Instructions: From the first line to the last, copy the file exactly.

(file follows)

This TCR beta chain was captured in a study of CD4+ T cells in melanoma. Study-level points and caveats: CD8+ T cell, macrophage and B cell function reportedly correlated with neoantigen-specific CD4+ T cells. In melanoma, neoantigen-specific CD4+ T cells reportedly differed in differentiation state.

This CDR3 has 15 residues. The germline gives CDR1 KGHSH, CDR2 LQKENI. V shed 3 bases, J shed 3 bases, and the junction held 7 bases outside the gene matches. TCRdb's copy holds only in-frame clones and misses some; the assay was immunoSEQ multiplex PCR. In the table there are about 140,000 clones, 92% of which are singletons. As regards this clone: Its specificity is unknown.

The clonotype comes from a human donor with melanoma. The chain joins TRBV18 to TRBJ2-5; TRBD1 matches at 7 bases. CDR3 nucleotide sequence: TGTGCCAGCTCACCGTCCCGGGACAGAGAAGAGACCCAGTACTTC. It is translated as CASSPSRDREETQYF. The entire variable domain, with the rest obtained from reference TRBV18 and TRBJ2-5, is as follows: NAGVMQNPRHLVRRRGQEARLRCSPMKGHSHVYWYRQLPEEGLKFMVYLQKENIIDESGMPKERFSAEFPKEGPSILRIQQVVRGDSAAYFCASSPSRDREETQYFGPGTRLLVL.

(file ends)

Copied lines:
This TCR beta chain was captured in a study of CD4+ T cells in melanoma. Study-level points and caveats: CD8+ T cell, macrophage and B cell function reportedly correlated with neoantigen-specific CD4+ T cells. In melanoma, neoantigen-specific CD4+ T cells reportedly differed in differentiation state.

This CDR3 has 15 residues. The germline gives CDR1 KGHSH, CDR2 LQKENI. V shed 3 bases, J shed 3 bases, and the junction held 7 bases outside the gene matches. TCRdb's copy holds only in-frame clones and misses some; the assay was immunoSEQ multiplex PCR. In the table there are about 140,000 clones, 92% of which are singletons. As regards this clone: Its specificity is unknown.

The clonotype comes from a human donor with melanoma. The chain joins TRBV18 to TRBJ2-5; TRBD1 matches at 7 bases. CDR3 nucleotide sequence: TGTGCCAGCTCACCGTCCCGGGACAGAGAAGAGACCCAGTACTTC. It is translated as CASSPSRDREETQYF. The entire variable domain, with the rest obtained from reference TRBV18 and TRBJ2-5, is as follows: NAGVMQNPRHLVRRRGQEARLRCSPMKGHSHVYWYRQLPEEGLKFMVYLQKENIIDESGMPKERFSAEFPKEGPSILRIQQVVRGDSAAYFCASSPSRDREETQYFGPGTRLLVL.